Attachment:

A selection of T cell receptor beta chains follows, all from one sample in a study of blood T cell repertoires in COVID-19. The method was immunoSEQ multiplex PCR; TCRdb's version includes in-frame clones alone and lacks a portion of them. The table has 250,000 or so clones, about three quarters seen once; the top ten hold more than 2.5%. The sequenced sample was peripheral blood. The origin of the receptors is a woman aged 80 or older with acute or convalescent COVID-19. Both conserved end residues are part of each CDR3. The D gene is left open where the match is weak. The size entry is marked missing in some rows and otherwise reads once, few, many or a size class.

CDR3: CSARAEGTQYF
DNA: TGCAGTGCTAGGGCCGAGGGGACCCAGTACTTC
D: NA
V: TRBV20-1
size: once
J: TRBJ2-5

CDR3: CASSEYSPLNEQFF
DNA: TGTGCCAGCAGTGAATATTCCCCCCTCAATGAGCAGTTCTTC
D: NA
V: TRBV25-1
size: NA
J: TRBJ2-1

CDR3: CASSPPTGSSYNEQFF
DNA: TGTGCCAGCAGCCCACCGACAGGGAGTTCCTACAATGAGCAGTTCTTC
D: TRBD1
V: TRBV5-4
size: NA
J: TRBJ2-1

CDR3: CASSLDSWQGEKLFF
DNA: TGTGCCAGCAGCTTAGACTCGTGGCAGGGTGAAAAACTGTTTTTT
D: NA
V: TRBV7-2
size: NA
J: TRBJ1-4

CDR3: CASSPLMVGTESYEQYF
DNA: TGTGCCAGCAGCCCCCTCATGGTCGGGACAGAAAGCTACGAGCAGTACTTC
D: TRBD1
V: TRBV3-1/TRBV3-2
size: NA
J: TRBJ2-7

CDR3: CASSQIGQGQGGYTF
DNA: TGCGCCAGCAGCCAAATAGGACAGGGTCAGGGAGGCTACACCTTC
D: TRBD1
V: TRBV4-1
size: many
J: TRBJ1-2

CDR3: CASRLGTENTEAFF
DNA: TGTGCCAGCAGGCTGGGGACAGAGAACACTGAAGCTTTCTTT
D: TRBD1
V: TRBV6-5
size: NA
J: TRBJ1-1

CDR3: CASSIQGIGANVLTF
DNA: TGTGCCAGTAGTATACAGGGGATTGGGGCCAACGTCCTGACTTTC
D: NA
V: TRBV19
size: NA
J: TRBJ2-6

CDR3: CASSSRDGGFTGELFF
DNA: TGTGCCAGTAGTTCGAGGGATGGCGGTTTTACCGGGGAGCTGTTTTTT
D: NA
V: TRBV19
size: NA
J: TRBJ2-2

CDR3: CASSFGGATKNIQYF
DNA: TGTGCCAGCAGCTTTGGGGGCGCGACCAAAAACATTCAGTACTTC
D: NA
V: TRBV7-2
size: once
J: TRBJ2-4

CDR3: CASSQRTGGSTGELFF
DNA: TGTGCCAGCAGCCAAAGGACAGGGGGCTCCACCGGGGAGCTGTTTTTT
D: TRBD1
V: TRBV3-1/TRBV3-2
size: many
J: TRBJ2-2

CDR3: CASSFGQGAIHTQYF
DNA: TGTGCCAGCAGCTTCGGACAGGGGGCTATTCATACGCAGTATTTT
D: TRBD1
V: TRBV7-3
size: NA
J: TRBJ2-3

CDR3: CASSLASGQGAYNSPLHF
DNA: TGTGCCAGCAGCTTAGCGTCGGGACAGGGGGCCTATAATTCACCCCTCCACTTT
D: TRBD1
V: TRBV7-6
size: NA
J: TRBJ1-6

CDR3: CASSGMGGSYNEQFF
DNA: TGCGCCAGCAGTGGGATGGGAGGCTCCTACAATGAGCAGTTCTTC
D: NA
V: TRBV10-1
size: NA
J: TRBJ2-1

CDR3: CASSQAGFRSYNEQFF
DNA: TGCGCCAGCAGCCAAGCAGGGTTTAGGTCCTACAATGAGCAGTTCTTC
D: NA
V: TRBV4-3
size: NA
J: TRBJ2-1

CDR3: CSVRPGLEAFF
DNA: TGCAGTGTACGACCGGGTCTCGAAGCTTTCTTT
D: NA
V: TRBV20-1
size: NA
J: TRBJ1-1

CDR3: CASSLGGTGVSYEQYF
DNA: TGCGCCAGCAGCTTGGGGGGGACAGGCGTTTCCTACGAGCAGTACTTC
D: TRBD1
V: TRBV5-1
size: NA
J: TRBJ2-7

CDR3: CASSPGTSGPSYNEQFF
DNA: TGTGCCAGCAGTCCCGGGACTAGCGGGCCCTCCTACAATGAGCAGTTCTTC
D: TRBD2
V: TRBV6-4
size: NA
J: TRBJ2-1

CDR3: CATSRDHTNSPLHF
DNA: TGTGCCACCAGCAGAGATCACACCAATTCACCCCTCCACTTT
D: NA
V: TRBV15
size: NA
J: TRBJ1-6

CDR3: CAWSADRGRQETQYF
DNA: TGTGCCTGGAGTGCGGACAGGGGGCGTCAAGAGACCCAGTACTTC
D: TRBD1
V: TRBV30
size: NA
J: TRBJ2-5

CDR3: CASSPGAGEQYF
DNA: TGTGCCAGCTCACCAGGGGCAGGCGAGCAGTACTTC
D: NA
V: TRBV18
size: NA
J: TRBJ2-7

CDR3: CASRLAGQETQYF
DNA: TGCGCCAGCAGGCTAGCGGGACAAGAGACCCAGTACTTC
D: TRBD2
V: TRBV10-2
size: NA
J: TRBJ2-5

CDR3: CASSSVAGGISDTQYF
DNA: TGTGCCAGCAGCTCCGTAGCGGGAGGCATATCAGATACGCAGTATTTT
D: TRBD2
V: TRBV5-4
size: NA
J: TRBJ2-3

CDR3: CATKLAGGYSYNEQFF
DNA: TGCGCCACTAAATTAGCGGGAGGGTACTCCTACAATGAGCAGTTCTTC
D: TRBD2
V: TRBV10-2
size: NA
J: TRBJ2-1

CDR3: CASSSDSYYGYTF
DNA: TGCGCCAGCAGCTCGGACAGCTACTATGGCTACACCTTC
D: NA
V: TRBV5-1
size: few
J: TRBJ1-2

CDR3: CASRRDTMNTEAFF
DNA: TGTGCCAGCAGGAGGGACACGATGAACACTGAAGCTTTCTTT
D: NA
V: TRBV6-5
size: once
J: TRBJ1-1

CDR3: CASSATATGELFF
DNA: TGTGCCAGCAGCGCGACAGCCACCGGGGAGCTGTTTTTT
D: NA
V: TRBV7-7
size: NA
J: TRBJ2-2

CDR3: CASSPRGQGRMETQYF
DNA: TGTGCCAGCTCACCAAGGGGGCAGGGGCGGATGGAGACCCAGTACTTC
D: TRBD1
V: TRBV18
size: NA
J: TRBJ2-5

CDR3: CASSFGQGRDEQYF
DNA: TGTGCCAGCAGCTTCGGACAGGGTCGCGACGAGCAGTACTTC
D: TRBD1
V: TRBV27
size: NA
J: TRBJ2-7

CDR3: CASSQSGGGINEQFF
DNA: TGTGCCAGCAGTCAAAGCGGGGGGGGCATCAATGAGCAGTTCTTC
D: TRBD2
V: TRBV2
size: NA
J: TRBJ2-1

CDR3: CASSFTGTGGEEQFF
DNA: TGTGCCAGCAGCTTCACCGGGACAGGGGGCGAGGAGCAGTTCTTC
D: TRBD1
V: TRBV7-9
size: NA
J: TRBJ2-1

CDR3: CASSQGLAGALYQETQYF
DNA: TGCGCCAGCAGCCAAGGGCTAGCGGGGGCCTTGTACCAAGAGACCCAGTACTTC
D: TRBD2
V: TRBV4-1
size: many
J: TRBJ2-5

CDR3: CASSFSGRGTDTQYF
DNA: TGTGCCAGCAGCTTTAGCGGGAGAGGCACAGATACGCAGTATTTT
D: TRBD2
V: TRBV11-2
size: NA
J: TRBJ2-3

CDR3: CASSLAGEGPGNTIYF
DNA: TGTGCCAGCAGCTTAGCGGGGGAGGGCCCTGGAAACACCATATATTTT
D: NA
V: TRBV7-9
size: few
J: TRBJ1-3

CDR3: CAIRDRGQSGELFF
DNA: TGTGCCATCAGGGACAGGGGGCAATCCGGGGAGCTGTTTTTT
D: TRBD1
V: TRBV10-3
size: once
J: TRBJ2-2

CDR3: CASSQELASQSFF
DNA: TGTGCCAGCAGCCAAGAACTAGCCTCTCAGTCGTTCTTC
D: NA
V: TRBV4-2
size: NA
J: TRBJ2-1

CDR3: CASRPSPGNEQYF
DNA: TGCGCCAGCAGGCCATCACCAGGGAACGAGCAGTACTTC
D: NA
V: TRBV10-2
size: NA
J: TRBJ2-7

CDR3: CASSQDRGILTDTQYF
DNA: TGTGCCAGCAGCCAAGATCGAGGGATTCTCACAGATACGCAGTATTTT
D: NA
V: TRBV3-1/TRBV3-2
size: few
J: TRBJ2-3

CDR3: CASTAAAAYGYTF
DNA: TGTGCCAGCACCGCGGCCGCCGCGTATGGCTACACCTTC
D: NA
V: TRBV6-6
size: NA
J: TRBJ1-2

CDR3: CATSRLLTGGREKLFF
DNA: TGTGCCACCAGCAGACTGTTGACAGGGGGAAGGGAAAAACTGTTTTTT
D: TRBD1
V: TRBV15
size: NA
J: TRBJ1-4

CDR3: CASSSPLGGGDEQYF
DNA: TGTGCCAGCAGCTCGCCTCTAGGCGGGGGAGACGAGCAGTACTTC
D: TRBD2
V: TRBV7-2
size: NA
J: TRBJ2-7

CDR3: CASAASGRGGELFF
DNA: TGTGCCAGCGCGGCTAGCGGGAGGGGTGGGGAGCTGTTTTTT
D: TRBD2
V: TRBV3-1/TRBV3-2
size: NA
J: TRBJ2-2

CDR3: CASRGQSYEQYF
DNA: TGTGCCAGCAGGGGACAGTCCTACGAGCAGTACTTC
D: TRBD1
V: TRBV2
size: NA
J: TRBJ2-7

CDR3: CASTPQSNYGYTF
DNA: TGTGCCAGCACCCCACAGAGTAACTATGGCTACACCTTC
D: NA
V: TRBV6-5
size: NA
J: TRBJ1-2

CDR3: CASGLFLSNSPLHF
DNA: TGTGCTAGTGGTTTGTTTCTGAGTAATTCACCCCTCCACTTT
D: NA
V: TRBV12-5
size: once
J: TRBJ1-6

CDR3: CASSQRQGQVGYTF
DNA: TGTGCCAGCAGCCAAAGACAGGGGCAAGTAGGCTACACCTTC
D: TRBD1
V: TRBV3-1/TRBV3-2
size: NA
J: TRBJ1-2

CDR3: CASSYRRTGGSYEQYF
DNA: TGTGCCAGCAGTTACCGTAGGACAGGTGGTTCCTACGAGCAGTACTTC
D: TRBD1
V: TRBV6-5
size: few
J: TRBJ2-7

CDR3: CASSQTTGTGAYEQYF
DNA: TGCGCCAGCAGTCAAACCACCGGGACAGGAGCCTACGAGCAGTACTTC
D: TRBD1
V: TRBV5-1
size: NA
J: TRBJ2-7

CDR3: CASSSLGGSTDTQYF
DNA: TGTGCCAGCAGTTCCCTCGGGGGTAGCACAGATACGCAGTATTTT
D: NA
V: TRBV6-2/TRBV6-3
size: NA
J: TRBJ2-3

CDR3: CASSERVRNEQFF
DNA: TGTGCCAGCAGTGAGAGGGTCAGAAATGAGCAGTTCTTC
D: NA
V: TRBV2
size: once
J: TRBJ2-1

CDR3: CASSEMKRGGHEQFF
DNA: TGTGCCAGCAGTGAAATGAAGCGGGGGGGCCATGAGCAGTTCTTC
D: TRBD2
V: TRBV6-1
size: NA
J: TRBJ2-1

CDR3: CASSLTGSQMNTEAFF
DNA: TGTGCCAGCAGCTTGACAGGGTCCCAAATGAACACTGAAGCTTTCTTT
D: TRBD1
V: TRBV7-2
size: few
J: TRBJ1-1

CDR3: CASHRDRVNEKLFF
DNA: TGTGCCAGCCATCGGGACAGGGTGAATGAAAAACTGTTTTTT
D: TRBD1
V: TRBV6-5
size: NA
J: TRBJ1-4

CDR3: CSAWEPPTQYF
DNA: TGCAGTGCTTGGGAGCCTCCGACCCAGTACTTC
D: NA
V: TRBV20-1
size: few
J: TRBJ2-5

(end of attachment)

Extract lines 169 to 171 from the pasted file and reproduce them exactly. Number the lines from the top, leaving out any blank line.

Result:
J: TRBJ2-5

CDR3: CASSFGQGRDEQYF
DNA: TGTGCCAGCAGCTTCGGACAGGGTCGCGACGAGCAGTACTTC